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Do Predators Synchronize Vole and Grouse Fluctuations?: An Experiment
Erik Lindström, Per Angelstam, Per Widén and Henrik Andrén
Vol. 48, No. 2 (Feb., 1987), pp. 121-124
Stable URL: http://www.jstor.org/stable/3565847
Page Count: 4
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Synchronized fluctuations in vole and grouse populations in boreal Fennoscandia have been explained as the result of shifting predation pressure: the alternative prey hypothesis. We tested this hypothesis by supplying additional food to predators in only one of two 615 ha areas during the crash in vole density in 1985. As predicted from the hypothesis the proportion of young grouse in autumn was higher in the experimental area than in the control area. Moreover, the proportion decreased in the control area in comparison with the year before, but did not do so in the experimental area. Thus, with respect to synchronized short-term population fluctuations of voles and grouse, we find the hypothesis that predators take only a doomed surplus less probable. However, we cannot discard the hypothesis that grouse decline during years of strong vole decline for example because a poor quality or low quantity of food makes them more vulnerable to predators. Hence, predation is a necessary but perhaps not a sufficient factor in mediating short-term fluctuations from voles to grouse in boreal Fennoscandia.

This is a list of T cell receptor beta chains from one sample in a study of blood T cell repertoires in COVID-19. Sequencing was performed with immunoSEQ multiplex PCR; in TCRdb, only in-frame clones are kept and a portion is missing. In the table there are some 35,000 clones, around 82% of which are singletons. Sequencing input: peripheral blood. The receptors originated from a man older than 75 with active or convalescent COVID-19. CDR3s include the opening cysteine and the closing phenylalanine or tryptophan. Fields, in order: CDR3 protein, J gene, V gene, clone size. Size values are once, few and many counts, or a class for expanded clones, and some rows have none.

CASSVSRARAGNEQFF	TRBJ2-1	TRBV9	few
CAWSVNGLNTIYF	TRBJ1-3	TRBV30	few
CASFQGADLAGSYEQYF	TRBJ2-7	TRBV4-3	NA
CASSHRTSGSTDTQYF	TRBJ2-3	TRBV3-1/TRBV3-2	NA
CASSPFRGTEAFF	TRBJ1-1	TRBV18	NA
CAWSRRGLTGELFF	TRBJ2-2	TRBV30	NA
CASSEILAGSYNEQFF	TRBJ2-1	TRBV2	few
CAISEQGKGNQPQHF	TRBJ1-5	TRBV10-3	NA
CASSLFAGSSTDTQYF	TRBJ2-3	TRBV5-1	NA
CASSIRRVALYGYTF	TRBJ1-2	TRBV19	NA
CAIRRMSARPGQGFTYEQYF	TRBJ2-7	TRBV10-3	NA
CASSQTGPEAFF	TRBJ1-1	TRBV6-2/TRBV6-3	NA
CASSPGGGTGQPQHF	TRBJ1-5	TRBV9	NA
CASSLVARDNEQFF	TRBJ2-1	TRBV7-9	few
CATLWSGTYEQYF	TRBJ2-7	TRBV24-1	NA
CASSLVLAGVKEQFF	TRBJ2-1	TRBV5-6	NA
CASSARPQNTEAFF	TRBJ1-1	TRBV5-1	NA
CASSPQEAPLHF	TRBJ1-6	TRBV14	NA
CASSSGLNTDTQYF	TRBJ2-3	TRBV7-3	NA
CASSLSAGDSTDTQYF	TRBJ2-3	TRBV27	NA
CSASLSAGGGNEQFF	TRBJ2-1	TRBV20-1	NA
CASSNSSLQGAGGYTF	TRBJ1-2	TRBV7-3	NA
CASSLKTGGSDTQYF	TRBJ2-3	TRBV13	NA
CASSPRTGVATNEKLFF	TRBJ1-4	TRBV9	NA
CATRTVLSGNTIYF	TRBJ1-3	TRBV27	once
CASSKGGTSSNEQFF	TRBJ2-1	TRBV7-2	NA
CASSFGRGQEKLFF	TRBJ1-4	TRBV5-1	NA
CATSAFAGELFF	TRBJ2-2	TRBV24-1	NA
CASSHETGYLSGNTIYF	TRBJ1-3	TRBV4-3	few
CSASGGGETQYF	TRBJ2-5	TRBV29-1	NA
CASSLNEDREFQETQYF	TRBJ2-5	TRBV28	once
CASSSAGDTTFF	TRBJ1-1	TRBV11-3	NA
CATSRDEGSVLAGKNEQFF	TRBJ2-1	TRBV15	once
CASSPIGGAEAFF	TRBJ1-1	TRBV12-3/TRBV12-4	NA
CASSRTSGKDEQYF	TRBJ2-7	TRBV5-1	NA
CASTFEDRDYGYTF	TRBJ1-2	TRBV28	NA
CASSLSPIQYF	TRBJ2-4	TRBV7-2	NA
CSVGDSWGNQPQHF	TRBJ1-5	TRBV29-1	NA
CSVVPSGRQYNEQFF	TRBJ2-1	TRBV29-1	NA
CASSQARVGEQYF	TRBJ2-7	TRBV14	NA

Oikos © 1987 Nordic Society Oikos